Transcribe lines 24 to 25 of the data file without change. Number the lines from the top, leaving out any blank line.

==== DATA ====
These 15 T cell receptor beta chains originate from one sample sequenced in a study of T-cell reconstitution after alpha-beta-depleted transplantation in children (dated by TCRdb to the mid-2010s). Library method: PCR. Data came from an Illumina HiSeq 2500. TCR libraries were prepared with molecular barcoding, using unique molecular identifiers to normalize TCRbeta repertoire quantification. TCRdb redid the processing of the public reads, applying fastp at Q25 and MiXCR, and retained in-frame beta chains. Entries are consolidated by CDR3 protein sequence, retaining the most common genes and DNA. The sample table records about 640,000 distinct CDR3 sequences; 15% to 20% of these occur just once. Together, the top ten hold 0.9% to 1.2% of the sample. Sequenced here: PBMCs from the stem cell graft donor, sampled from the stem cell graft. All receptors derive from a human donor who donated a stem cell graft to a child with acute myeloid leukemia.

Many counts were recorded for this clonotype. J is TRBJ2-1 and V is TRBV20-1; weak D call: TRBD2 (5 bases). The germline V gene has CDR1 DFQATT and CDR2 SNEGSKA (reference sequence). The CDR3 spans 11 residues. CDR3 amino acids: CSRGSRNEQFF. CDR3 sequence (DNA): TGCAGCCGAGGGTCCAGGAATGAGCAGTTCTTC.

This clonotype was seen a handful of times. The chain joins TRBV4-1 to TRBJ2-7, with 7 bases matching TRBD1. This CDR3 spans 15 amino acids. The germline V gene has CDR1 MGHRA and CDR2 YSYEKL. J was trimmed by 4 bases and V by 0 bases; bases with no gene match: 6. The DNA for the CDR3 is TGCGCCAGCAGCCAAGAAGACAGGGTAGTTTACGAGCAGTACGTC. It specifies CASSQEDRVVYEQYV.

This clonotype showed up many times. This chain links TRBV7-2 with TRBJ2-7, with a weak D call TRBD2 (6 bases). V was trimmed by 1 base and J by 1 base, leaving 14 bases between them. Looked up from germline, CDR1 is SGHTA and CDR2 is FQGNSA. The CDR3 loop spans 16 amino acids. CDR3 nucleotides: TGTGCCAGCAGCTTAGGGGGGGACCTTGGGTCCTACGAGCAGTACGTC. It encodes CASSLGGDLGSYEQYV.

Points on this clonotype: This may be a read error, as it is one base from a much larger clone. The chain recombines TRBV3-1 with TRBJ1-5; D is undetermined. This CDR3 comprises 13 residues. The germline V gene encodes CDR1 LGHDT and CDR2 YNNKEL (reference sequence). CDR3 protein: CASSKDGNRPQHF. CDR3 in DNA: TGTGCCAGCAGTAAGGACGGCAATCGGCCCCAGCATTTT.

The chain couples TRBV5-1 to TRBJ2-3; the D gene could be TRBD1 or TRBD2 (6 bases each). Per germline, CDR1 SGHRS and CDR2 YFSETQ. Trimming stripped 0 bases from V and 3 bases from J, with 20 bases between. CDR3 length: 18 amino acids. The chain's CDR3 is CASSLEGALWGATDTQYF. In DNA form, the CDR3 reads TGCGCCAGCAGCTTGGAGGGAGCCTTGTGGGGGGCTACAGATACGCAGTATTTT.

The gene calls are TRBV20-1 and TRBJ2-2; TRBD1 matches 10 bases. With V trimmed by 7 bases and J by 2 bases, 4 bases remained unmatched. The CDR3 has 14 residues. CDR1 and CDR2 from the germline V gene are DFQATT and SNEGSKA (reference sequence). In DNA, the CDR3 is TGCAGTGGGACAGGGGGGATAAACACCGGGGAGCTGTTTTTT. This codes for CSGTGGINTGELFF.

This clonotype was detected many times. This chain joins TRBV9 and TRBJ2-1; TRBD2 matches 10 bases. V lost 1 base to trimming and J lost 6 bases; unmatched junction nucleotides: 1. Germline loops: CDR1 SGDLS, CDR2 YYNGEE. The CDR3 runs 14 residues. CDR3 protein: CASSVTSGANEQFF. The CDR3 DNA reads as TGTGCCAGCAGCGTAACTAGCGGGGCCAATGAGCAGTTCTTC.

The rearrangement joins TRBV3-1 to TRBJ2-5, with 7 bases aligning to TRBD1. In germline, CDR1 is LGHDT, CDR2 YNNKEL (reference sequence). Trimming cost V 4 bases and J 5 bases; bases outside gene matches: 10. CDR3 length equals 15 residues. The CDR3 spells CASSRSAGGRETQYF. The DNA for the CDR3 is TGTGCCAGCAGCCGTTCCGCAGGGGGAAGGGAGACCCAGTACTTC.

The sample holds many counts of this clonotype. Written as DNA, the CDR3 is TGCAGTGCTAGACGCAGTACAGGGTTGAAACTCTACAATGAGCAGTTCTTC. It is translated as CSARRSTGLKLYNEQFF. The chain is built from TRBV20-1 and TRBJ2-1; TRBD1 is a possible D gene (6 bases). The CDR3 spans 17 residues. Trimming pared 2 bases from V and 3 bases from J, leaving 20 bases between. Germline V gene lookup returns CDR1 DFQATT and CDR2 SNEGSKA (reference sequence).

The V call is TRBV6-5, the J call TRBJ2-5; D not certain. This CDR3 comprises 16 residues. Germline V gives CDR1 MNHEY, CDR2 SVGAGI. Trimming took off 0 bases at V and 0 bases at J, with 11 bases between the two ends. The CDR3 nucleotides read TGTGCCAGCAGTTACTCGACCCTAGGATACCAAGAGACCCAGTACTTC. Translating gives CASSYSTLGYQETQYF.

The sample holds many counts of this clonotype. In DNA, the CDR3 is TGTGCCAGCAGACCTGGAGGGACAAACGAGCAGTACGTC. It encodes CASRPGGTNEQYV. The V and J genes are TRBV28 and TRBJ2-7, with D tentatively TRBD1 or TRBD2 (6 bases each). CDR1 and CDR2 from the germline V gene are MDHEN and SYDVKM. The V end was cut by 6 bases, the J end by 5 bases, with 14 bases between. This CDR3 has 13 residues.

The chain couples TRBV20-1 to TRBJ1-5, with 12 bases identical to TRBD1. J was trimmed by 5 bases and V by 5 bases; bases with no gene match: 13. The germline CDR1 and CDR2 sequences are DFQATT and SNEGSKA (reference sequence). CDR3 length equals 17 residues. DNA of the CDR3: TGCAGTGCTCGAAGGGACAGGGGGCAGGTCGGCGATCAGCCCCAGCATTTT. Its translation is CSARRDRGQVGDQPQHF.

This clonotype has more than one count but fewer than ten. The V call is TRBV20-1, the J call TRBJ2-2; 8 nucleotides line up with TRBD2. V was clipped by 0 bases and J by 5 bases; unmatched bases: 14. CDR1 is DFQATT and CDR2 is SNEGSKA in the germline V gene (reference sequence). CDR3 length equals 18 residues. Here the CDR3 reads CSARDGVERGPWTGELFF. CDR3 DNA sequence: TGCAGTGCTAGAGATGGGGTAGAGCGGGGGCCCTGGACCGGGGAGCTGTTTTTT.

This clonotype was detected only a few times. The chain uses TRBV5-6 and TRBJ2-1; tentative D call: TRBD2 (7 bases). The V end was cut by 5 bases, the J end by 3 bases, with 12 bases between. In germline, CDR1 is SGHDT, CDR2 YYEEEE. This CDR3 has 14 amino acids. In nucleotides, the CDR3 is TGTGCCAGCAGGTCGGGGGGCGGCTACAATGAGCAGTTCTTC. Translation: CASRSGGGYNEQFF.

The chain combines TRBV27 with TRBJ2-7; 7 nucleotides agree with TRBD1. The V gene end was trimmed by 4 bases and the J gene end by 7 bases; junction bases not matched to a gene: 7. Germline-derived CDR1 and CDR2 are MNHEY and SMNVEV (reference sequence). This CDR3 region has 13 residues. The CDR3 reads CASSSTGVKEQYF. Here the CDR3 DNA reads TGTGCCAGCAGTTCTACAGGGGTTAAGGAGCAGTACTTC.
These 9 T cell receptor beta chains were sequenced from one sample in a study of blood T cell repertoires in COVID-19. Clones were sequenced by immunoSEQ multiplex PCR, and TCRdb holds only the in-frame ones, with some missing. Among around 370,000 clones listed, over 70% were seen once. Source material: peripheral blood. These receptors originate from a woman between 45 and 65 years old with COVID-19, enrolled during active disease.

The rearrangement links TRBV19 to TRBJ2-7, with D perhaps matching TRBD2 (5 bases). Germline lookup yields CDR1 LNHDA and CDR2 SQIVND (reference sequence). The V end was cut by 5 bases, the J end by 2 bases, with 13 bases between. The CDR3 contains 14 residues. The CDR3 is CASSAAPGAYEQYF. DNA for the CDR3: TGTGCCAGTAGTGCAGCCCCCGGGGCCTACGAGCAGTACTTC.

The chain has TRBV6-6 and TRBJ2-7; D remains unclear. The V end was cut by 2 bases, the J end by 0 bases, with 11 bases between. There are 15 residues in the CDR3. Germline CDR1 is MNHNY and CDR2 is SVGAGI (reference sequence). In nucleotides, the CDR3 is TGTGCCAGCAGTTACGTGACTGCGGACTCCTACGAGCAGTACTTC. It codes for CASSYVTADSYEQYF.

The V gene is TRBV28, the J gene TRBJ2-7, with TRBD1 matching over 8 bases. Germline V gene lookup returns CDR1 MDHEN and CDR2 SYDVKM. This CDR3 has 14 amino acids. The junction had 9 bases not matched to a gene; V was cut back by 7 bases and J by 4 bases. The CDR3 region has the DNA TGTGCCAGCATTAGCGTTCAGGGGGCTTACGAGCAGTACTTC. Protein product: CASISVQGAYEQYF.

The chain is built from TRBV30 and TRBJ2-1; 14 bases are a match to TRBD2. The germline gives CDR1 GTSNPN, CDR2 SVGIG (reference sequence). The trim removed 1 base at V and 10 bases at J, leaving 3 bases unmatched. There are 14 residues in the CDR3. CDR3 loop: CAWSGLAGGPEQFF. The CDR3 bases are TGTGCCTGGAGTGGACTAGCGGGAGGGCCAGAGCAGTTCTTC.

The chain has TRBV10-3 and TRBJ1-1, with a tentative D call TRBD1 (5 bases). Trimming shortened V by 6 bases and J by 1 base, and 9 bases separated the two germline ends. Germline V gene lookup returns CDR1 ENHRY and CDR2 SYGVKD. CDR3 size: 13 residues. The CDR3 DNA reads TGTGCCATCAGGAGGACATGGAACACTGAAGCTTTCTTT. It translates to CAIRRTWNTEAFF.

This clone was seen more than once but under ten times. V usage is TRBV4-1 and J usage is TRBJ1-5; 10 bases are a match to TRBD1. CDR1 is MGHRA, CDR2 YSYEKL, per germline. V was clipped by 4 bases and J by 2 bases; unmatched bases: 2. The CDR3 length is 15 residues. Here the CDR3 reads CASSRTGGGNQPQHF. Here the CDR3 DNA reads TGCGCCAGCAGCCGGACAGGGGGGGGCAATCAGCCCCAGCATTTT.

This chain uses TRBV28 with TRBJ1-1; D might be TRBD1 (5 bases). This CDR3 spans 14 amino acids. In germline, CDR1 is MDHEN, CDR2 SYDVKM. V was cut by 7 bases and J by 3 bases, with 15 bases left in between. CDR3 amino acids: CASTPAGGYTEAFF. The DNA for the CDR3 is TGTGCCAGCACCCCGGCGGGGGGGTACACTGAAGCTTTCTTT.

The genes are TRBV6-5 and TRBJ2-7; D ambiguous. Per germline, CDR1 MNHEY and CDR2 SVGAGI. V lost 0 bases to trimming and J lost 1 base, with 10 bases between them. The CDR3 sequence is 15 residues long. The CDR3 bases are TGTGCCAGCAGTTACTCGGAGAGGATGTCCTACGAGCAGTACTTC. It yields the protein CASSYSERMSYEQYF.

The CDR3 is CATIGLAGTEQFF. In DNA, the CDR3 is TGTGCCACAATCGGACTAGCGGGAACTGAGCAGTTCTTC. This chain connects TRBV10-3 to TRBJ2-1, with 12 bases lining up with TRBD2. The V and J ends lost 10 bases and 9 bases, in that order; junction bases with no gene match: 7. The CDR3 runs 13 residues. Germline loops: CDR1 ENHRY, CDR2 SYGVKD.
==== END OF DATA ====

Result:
This chain uses TRBV28 with TRBJ1-1; D might be TRBD1 (5 bases). This CDR3 spans 14 amino acids. In germline, CDR1 is MDHEN, CDR2 SYDVKM. V was cut by 7 bases and J by 3 bases, with 15 bases left in between. CDR3 amino acids: CASTPAGGYTEAFF. The DNA for the CDR3 is TGTGCCAGCACCCCGGCGGGGGGGTACACTGAAGCTTTCTTT.

The genes are TRBV6-5 and TRBJ2-7; D ambiguous. Per germline, CDR1 MNHEY and CDR2 SVGAGI. V lost 0 bases to trimming and J lost 1 base, with 10 bases between them. The CDR3 sequence is 15 residues long. The CDR3 bases are TGTGCCAGCAGTTACTCGGAGAGGATGTCCTACGAGCAGTACTTC. It yields the protein CASSYSERMSYEQYF.